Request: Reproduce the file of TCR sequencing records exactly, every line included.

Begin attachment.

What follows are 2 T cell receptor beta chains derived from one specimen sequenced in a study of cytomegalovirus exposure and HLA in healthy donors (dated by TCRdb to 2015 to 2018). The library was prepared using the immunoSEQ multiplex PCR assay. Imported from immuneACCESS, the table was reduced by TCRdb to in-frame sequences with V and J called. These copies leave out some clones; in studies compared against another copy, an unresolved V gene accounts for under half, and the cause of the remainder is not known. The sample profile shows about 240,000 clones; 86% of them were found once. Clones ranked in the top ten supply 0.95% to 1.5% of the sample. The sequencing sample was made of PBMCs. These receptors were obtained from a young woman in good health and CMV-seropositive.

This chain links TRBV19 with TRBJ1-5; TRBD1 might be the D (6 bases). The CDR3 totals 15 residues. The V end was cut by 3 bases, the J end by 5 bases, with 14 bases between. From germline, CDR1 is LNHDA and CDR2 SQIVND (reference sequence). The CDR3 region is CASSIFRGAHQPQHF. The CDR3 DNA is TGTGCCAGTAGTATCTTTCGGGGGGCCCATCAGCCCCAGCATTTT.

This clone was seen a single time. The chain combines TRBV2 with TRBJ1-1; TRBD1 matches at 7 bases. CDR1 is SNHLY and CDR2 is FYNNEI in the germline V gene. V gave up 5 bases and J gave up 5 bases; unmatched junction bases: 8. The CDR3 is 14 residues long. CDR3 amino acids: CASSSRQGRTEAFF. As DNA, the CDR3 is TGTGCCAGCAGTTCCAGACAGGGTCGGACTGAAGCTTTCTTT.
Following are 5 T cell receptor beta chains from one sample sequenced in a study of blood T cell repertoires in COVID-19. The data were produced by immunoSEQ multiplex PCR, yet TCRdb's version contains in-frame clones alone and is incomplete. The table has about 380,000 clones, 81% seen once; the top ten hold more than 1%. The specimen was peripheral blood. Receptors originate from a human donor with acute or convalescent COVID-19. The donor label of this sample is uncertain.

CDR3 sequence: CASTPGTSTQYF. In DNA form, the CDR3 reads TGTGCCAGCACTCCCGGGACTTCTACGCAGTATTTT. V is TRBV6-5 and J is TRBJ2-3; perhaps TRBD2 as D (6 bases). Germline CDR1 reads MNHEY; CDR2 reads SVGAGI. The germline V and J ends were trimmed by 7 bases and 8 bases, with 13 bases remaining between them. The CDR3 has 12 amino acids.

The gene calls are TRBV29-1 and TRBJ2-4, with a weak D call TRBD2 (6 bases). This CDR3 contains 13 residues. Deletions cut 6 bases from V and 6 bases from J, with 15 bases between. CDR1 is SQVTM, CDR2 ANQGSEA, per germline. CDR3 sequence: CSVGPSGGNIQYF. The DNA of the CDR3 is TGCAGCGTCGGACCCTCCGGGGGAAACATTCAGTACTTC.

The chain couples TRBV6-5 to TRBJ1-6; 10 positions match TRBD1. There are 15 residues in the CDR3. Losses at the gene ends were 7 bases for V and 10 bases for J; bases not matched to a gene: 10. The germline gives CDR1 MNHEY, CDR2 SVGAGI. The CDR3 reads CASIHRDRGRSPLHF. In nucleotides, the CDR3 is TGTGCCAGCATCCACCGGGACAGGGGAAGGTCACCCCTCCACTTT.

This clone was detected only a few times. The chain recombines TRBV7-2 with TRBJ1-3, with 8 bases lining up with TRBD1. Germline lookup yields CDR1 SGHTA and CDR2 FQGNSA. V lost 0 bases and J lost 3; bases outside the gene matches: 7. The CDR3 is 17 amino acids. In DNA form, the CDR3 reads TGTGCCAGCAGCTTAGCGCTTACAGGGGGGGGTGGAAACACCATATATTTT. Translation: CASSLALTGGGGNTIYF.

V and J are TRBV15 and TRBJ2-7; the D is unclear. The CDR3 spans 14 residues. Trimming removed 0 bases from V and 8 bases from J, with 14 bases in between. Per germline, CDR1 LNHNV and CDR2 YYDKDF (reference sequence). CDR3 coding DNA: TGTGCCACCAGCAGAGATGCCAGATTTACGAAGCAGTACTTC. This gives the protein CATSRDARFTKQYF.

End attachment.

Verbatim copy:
What follows are 2 T cell receptor beta chains derived from one specimen sequenced in a study of cytomegalovirus exposure and HLA in healthy donors (dated by TCRdb to 2015 to 2018). The library was prepared using the immunoSEQ multiplex PCR assay. Imported from immuneACCESS, the table was reduced by TCRdb to in-frame sequences with V and J called. These copies leave out some clones; in studies compared against another copy, an unresolved V gene accounts for under half, and the cause of the remainder is not known. The sample profile shows about 240,000 clones; 86% of them were found once. Clones ranked in the top ten supply 0.95% to 1.5% of the sample. The sequencing sample was made of PBMCs. These receptors were obtained from a young woman in good health and CMV-seropositive.

This chain links TRBV19 with TRBJ1-5; TRBD1 might be the D (6 bases). The CDR3 totals 15 residues. The V end was cut by 3 bases, the J end by 5 bases, with 14 bases between. From germline, CDR1 is LNHDA and CDR2 SQIVND (reference sequence). The CDR3 region is CASSIFRGAHQPQHF. The CDR3 DNA is TGTGCCAGTAGTATCTTTCGGGGGGCCCATCAGCCCCAGCATTTT.

This clone was seen a single time. The chain combines TRBV2 with TRBJ1-1; TRBD1 matches at 7 bases. CDR1 is SNHLY and CDR2 is FYNNEI in the germline V gene. V gave up 5 bases and J gave up 5 bases; unmatched junction bases: 8. The CDR3 is 14 residues long. CDR3 amino acids: CASSSRQGRTEAFF. As DNA, the CDR3 is TGTGCCAGCAGTTCCAGACAGGGTCGGACTGAAGCTTTCTTT.
Following are 5 T cell receptor beta chains from one sample sequenced in a study of blood T cell repertoires in COVID-19. The data were produced by immunoSEQ multiplex PCR, yet TCRdb's version contains in-frame clones alone and is incomplete. The table has about 380,000 clones, 81% seen once; the top ten hold more than 1%. The specimen was peripheral blood. Receptors originate from a human donor with acute or convalescent COVID-19. The donor label of this sample is uncertain.

CDR3 sequence: CASTPGTSTQYF. In DNA form, the CDR3 reads TGTGCCAGCACTCCCGGGACTTCTACGCAGTATTTT. V is TRBV6-5 and J is TRBJ2-3; perhaps TRBD2 as D (6 bases). Germline CDR1 reads MNHEY; CDR2 reads SVGAGI. The germline V and J ends were trimmed by 7 bases and 8 bases, with 13 bases remaining between them. The CDR3 has 12 amino acids.

The gene calls are TRBV29-1 and TRBJ2-4, with a weak D call TRBD2 (6 bases). This CDR3 contains 13 residues. Deletions cut 6 bases from V and 6 bases from J, with 15 bases between. CDR1 is SQVTM, CDR2 ANQGSEA, per germline. CDR3 sequence: CSVGPSGGNIQYF. The DNA of the CDR3 is TGCAGCGTCGGACCCTCCGGGGGAAACATTCAGTACTTC.

The chain couples TRBV6-5 to TRBJ1-6; 10 positions match TRBD1. There are 15 residues in the CDR3. Losses at the gene ends were 7 bases for V and 10 bases for J; bases not matched to a gene: 10. The germline gives CDR1 MNHEY, CDR2 SVGAGI. The CDR3 reads CASIHRDRGRSPLHF. In nucleotides, the CDR3 is TGTGCCAGCATCCACCGGGACAGGGGAAGGTCACCCCTCCACTTT.

This clone was detected only a few times. The chain recombines TRBV7-2 with TRBJ1-3, with 8 bases lining up with TRBD1. Germline lookup yields CDR1 SGHTA and CDR2 FQGNSA. V lost 0 bases and J lost 3; bases outside the gene matches: 7. The CDR3 is 17 amino acids. In DNA form, the CDR3 reads TGTGCCAGCAGCTTAGCGCTTACAGGGGGGGGTGGAAACACCATATATTTT. Translation: CASSLALTGGGGNTIYF.

V and J are TRBV15 and TRBJ2-7; the D is unclear. The CDR3 spans 14 residues. Trimming removed 0 bases from V and 8 bases from J, with 14 bases in between. Per germline, CDR1 LNHNV and CDR2 YYDKDF (reference sequence). CDR3 coding DNA: TGTGCCACCAGCAGAGATGCCAGATTTACGAAGCAGTACTTC. This gives the protein CATSRDARFTKQYF.